Sealaska Heritage Institute picks three young Native artists for project

Haida artist Robert Davidson's metal panel "Greatest Echo" adorns the front of the Walter Soboleff Building. (Photo by Elizabeth Jenkins/KTOO)

Haida artist Robert Davidson’s metal panel “Greatest Echo” adorns the front of the Walter Soboleff Building. (Photo by Elizabeth Jenkins/KTOO)

Three young Alaska Native artists, including one from Ketchikan and one from Hydaburg, have been chosen to carve cedar house posts that will be cast in bronze and displayed in front of the Walter Soboleff Building in Juneau.

Tlingit artist Stephen Jackson, Haida artist TJ Young and Tsimshian artist Mike Dangeli submitted the winning proposals for the Sealaska Heritage Institute’s house post project.

The project will be the final installation planned for the Walter Soboleff Building, SHI Chief Operating Officer Lee Kadinger said. The house posts will go in an outdoor bench area.

“It was always our vision to have a Tlingit, Haida and Tsimshian house posts on that space,” he said. “So, Sealaska Heritage toward the end of 2016, put out a RFP seeking proposals from a Tlingit, a Haida and a Tsimshian artist to carve three cedar house posts that would then be cast into bronze and then be placed on the corner of Front and Seward streets in Juneau.”

The Walter Soboleff Building already includes work by well-known master artists, and the Institute wanted to involve younger artists, as well, Kadinger said.

“With Robert Davidson on the exterior, David (A.) Boxley on the house screen on the interior, and then Preston Singletary inside the clan house,” he said. “So, really, we had a lot of world-renowned artists working on those pieces, so it turned our attention for this project to who are some of the emerging artists that we can have working on this exterior … house post project.”

Each of the young carvers chosen for the project is an amazing artist, and the designs they submitted are exciting, Kadinger said.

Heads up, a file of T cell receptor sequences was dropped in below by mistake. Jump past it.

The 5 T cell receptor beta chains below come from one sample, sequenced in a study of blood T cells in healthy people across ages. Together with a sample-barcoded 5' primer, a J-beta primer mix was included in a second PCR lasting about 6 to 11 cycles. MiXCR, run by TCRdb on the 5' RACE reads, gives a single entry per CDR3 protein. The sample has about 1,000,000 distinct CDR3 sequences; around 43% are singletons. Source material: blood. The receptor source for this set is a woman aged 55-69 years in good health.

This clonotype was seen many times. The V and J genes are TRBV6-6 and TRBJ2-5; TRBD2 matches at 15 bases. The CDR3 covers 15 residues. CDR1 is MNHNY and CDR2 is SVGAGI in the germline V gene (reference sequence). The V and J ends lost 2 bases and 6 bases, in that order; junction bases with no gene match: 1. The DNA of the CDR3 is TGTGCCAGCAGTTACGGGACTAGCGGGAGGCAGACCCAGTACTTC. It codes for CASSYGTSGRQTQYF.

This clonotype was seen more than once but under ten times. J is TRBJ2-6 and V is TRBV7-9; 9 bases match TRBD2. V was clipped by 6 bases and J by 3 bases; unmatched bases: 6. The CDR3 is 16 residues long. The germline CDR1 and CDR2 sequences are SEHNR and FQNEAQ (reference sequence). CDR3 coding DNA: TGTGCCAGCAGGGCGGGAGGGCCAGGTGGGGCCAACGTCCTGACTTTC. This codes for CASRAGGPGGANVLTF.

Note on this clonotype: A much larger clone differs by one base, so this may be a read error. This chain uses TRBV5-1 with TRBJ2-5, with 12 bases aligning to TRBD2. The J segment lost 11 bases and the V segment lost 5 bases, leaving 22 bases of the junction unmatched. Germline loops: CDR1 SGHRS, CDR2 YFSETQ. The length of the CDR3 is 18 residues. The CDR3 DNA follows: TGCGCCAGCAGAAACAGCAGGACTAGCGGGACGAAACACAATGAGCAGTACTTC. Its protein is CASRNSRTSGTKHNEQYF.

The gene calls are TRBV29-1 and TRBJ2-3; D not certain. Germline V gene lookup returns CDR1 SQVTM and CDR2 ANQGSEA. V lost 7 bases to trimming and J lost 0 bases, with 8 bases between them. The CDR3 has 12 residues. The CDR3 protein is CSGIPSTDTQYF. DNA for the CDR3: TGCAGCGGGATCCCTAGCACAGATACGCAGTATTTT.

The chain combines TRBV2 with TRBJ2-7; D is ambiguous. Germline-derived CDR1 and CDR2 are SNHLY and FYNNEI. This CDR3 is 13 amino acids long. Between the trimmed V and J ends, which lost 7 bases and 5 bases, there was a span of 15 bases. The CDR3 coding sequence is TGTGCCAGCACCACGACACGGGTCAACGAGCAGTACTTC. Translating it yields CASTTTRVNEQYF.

He said each piece will tell a story specific to the culture. Dangeli’s piece focuses on the origin of the potlatch; “and then we have one by Stephen Jackson that’s focusing on the life of the Tlingit raven; then we have the Haida one focusing on was-go, which is a supernatural Haida figure.”

Young is from Hydaburg on Prince of Wales Island.

According to Sealaska Heritage Institute, in recent years, he and his brother, Joe Young, carved several major projects including a 40-foot totem pole for the Sitka National Historical Park, and a 32-foot crest pole for the Hydaburg Totem Park.

Jackson started carving with his father, Tlingit artist Nathan Jackson, while still in high school in Ketchikan.

Stephen Jackson has had solo exhibitions at the Alaska State Museum, the Anchorage Museum, and in Europe before pursuing his undergraduate degree.

He obtained a bachelor of arts from Columbia University in 2013, and later a master of fine arts, also from Columbia.

Dangeli recently moved to Juneau from Vancouver, British Columbia. According to the Institute, he works primarily on commission for private clients and indigenous people who use his work in ceremony and for dance groups.

Sealaska Heritage Institute officials are excited about the house post project, Kadinger said, and it will be an interesting challenge for them because they’ve previously not done bronzing.

“We also are working with consultant Preston Singletary, who has done a lot of bronze work,” he said. “He’ll be consulting with SHI as well as the artists as we move forward, and working closely with us with the foundry as well.”

The three bronze house posts are expected to be installed at the Walter Soboleff Building in 2018.

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